Regional legislators and experts from UN agencies have called for strong collaboration between governments, the private sector, civil society and legislature in fighting hunger and malnutrition so as “to reduce its bad impact on countries’ GDP.”
They were speaking during a two-day Eastern Africa Parliamentarian Dialogue on Food and Nutrition Security in Kigali.
The meeting, that ended yesterday, brought together lawmakers from eastern Africa and experts from both the Food and Agriculture Organisation (FAO) and World Food Programme (WFP).
The legislators are from Rwanda, Uganda, Kenya, Tanzania, Ethiopia, Djibouti, Somalia and South Sudan.
Tanimoune Mahamadou, a nutritionist at WFP, said a 2014 study on the cost of Hunger in Africa (COHA), provides an estimate of economic losses associated with child malnutrition in African countries.
Citing Uganda, Mahamadou said 15 percent of child mortality and 7 percent of school repetition is associated with malnutrition, while 33.4 percent of adults suffered from the same issue through their childhood, all which, among others, cost UShs1.9 trillion to GDP, which is 5.6 percent.
The nutrition expert also says the study revealed that Ethiopia loses ETP40 billions (11.5 percent) of GDP as 24 percent of child mortality while 4 percent of school repetition is associated with stunting.
Mahamadou said, overall in Africa, the annual cost associated with malnourished children are estimated at 1.9 percent to 16.5 percent of GDP.
“The study tells us that eight to 44 percent of all child mortality is associated with under-nutrition in Africa; between one to 18 percent of repetition in schools are associated with stunting,” he said, adding that eliminating hunger is key to inclusive development because if we invest $1 in nutrition, it yields $16 in returns.”
Angela Kimani, a nutrition officer at FAO sub-regional resilience team for East Africa, said there has been a reduction in malnutrition but there are 36.5 million people in food security crisis compared to 30 million a year ago as measured by Integrated Food Security Phase Classification.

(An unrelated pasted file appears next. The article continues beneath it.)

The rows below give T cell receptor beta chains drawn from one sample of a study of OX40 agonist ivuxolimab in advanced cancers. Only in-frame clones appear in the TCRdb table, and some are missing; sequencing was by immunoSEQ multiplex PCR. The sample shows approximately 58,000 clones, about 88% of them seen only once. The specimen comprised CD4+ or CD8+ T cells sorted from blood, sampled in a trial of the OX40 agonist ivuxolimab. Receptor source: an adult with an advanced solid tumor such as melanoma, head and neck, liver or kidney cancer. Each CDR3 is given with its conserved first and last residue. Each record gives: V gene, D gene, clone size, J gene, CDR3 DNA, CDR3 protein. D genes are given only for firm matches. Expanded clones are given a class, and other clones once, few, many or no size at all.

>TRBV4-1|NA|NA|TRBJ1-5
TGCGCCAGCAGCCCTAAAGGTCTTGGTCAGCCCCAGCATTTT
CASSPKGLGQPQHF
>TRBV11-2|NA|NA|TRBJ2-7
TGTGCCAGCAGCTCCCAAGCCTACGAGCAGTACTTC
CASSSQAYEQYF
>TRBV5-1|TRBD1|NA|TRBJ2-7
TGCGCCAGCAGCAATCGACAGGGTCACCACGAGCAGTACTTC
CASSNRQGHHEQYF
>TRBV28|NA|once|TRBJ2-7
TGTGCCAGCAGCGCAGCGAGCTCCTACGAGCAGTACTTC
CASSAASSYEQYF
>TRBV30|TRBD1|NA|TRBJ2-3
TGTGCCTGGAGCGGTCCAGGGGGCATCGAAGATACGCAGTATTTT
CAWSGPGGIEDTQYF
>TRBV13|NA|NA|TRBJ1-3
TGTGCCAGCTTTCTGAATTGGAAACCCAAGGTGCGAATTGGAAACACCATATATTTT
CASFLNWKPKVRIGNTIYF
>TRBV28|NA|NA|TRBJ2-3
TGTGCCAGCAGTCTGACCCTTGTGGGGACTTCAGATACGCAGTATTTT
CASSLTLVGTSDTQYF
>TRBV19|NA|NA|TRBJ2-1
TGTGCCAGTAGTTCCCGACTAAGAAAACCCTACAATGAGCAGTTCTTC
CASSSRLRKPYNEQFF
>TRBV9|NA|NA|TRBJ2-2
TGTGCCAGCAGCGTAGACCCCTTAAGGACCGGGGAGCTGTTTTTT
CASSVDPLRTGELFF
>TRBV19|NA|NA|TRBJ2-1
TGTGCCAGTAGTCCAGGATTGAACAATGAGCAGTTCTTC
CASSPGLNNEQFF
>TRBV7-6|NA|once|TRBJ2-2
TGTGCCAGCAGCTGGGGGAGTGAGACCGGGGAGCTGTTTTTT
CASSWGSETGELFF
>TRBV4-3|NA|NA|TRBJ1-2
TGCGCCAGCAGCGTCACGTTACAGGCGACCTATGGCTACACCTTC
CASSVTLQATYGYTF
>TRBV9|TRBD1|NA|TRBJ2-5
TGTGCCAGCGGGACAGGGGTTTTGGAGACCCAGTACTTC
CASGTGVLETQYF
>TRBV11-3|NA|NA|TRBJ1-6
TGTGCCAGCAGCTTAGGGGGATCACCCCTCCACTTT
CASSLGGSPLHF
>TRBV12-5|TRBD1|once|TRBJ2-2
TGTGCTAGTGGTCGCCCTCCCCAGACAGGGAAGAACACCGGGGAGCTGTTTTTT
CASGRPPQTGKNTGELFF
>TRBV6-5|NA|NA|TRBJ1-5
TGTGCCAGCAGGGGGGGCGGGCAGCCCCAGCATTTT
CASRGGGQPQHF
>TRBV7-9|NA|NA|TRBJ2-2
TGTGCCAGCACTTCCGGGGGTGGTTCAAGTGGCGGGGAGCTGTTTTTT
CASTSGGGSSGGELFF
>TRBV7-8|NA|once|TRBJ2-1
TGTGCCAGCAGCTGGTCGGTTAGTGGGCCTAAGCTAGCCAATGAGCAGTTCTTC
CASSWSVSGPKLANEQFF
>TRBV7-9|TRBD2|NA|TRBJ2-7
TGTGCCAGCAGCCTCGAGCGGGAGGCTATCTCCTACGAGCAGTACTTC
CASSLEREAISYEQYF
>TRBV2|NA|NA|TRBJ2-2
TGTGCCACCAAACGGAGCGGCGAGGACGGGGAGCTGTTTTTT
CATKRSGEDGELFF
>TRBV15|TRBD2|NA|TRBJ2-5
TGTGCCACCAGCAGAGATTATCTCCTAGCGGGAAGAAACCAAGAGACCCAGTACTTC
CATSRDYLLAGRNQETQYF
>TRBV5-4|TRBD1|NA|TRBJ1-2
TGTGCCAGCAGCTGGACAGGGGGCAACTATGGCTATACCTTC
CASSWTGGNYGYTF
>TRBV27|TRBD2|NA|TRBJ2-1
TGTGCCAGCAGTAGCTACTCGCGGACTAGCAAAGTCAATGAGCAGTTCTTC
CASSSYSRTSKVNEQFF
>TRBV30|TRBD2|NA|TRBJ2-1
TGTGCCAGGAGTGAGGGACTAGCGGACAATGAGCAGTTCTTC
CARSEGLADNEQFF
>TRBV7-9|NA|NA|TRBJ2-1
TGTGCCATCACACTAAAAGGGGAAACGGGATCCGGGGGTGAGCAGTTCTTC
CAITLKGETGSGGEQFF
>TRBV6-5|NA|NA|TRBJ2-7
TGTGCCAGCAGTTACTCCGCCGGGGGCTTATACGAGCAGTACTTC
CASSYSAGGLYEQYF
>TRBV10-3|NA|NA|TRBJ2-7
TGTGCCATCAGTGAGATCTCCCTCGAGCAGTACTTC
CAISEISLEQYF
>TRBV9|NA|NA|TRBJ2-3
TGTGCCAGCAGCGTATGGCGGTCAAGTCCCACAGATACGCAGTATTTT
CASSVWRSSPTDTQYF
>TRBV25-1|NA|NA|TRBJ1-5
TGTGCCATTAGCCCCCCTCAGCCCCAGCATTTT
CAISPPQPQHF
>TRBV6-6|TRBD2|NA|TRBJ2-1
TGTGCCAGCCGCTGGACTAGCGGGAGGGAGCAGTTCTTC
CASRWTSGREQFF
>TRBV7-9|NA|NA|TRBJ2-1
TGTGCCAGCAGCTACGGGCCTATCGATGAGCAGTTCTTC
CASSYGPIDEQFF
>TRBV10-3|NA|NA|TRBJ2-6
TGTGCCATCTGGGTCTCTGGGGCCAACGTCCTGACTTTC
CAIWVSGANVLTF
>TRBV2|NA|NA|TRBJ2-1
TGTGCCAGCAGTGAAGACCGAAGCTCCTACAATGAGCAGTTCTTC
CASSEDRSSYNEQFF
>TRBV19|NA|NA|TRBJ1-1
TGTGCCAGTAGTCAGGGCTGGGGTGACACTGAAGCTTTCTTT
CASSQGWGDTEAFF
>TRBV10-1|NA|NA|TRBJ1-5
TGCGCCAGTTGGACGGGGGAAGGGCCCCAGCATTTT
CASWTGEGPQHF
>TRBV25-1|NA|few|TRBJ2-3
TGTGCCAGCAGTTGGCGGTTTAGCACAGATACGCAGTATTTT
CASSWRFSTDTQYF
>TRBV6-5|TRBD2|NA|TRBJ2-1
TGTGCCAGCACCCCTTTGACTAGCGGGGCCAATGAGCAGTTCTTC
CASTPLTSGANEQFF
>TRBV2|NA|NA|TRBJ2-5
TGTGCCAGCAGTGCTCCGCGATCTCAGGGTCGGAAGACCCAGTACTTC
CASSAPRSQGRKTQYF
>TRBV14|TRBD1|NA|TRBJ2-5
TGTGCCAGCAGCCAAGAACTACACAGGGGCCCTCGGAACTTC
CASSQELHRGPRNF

“We have to put people at the heart of agriculture to address food insecurity,” she said.
The food crisis is mainly due to adverse climatic conditions, a slow global economy and conflicts.
MPs speak out
Parliamentarians said there is need to harmonise the policies and promote cooperation, common market, enhancing agriculture in a well-coordinated way so as to suitably implement laws on agriculture and food security.
Speaking during the dialogue, Speaker Donatille Mukabalisa said there is a need to boost agriculture technologies to end poverty and hunger as agriculture is the milestone to the economy.
“In developing countries, we need right mechanisms, technologies as well as investments in addressing the issue of hunger. Smallholder farmers need to access to financial services, technical training so that they be able to make improved crop intensification, irrigation … there is a need to empower youth and women in agriculture since they are the ones dealing day-to-day with hunger in the families,” she said.
Parliamentarians said, with ensured access to sufficient food to all people at all times, decision makers need timely accurate information on effects of unexpected changes such as climate change, animal and plants pests and diseases, youth unemployment, conflicts, and refugees that can trigger food insecurity.
Ignatienne Nyirarukundo, the chairperson of the Parliamentary Standing Committee on Agriculture, Livestock and Environment, said MPs play a critical role in ensuring the right legislation is put in place for the realisation of the right to access adequate food and sustainable improvement in nutrition.
“MPs also monitor the implementation of related laws, policies, budget spending and the allocation of budgets so they impact on citizens,” Nyirarukundo said.
She said 16 percent of Rwanda’s budget for 2017/18 fiscal year was allocated to agriculture to help achieve the target of food availability of 2,500 Kcal per capital per one day by 2022.